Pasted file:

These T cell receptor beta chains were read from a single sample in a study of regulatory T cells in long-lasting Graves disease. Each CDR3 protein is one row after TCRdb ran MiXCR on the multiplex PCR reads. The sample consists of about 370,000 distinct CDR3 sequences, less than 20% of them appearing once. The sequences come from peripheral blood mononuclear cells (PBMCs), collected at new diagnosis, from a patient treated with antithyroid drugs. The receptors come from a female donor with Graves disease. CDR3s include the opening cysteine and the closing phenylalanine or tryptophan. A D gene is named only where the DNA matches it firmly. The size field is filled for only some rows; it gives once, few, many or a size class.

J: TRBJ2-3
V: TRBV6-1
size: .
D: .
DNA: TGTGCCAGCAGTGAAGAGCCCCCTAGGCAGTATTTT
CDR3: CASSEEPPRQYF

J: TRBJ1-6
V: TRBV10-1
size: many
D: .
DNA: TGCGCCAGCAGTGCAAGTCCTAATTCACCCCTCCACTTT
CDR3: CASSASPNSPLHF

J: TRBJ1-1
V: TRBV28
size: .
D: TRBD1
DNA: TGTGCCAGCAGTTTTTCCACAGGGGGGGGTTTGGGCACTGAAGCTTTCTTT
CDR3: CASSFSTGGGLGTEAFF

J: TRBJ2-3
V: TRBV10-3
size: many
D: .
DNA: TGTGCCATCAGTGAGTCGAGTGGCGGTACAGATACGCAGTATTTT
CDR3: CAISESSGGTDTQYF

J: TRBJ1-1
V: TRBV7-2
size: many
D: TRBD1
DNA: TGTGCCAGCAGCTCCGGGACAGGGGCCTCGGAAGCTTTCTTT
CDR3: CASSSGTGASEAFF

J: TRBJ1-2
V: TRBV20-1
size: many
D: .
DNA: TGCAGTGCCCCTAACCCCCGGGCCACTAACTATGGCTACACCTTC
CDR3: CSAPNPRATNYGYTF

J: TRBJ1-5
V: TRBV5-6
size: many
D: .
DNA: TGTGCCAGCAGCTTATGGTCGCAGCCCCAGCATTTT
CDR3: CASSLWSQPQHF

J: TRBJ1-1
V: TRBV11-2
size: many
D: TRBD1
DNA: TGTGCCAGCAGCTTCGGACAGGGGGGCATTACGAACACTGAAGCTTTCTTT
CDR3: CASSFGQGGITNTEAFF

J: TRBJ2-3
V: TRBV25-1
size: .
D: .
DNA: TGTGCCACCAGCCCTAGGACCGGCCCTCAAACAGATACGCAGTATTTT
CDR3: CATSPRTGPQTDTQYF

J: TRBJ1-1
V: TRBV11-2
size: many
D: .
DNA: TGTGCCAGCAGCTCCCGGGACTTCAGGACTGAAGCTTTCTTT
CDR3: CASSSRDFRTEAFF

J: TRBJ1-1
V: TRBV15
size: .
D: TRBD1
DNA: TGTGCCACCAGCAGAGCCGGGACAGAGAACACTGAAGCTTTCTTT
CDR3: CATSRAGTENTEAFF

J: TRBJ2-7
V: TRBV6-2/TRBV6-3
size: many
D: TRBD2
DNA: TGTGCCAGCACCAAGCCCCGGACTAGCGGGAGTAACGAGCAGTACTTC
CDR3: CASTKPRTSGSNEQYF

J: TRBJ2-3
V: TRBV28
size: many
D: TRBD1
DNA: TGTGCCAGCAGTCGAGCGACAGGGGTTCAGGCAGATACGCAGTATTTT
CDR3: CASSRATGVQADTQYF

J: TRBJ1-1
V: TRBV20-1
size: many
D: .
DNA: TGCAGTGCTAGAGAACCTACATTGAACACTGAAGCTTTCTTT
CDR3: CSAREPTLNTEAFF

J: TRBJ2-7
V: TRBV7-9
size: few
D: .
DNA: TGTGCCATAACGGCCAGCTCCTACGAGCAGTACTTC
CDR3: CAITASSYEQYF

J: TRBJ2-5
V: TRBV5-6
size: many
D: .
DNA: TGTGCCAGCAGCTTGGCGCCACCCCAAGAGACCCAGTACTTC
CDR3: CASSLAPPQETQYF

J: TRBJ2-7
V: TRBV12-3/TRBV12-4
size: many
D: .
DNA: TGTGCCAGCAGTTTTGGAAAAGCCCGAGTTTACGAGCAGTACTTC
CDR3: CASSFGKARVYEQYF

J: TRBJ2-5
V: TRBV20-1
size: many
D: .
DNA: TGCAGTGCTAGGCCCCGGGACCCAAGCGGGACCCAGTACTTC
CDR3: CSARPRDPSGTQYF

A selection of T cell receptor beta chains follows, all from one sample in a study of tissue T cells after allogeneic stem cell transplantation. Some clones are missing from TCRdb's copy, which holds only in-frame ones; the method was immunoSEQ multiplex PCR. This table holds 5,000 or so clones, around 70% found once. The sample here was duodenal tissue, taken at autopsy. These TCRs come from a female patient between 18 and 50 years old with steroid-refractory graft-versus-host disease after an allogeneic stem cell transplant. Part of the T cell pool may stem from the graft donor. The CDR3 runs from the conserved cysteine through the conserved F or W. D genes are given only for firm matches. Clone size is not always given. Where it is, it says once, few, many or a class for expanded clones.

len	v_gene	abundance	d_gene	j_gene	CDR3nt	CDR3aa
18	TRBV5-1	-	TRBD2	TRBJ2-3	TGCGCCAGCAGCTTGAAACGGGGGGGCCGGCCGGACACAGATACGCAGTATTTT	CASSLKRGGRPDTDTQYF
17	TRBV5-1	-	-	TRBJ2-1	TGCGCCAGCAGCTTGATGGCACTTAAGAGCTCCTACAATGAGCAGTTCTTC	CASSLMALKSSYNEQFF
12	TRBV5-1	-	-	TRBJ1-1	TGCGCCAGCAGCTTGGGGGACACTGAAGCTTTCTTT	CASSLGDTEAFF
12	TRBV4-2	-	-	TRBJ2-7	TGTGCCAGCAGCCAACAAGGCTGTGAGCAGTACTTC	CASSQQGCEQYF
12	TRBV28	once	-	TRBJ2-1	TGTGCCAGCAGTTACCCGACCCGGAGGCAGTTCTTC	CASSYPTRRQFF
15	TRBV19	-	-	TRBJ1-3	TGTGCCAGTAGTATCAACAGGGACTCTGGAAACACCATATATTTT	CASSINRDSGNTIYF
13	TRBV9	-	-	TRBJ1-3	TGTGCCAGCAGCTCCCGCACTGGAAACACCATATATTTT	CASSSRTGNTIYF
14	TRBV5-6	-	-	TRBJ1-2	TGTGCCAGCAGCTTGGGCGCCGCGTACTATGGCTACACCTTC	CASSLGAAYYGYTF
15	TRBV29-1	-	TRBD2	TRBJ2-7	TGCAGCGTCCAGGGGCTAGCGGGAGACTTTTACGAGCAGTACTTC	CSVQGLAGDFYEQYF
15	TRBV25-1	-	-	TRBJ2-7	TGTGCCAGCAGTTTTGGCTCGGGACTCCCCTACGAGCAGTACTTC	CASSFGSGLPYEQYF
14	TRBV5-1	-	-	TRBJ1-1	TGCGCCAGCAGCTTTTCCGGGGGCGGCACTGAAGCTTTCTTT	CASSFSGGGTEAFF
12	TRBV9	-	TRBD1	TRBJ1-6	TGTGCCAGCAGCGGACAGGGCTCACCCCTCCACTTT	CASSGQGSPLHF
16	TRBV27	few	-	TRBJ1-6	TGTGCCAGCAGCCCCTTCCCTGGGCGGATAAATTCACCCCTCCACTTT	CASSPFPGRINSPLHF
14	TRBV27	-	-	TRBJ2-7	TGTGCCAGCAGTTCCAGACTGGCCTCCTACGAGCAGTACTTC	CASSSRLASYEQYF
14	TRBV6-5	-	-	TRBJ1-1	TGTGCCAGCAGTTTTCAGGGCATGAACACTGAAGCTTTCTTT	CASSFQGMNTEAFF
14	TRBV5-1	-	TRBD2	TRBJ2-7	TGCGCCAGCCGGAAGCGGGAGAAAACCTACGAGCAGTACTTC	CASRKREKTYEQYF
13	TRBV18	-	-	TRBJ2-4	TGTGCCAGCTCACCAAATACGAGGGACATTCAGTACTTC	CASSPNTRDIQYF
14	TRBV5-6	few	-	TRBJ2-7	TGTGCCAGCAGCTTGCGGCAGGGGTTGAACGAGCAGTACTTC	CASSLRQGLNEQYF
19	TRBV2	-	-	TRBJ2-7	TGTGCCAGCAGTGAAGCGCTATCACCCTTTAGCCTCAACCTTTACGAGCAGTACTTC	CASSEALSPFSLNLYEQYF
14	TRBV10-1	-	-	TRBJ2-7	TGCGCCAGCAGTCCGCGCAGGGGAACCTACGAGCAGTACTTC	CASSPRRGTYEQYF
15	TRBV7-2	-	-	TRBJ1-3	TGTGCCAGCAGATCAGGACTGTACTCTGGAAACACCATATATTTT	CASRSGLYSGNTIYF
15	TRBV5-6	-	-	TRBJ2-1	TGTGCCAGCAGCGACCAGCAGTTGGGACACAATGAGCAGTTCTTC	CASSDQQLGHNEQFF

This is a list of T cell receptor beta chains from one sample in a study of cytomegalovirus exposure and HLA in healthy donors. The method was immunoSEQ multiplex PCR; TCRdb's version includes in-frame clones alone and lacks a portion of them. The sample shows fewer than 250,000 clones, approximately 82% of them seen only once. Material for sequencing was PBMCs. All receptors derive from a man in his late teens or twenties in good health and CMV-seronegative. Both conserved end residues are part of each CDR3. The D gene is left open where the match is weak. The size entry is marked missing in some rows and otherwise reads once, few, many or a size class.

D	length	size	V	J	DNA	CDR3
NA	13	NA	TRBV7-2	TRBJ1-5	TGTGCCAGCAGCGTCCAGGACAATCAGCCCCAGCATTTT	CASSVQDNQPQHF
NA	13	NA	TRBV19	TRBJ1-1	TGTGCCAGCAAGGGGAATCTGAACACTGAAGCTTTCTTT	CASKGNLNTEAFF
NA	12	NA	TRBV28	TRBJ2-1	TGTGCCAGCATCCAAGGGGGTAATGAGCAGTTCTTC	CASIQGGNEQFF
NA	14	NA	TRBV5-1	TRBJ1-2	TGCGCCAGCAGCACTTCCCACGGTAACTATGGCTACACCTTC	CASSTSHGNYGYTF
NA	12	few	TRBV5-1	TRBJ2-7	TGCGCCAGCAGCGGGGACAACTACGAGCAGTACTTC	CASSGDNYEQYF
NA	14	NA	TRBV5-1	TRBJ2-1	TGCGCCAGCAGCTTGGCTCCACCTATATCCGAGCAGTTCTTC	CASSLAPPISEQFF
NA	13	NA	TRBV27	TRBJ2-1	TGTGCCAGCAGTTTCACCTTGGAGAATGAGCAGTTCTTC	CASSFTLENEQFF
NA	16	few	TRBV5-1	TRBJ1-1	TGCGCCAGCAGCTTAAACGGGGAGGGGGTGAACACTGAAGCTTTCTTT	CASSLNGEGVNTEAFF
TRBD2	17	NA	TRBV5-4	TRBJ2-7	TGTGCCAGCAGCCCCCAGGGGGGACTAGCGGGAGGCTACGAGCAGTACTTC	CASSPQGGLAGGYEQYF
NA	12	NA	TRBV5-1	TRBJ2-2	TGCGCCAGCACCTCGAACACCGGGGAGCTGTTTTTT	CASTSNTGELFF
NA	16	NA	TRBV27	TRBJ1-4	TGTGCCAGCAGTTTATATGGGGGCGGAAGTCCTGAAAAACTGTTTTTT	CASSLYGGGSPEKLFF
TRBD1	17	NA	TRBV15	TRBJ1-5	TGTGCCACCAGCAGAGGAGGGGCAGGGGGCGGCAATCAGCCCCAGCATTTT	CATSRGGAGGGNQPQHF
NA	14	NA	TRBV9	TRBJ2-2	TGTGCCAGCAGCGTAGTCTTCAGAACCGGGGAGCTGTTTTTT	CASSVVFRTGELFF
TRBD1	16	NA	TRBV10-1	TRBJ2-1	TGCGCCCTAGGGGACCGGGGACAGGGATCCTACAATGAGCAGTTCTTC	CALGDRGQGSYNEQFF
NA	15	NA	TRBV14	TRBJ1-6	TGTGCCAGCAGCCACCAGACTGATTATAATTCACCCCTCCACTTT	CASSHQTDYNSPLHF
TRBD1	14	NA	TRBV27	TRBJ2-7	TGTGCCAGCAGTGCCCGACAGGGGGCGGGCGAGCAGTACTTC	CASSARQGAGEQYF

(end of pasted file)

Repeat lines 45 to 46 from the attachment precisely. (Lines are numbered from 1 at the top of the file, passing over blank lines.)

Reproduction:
V: TRBV11-2
size: many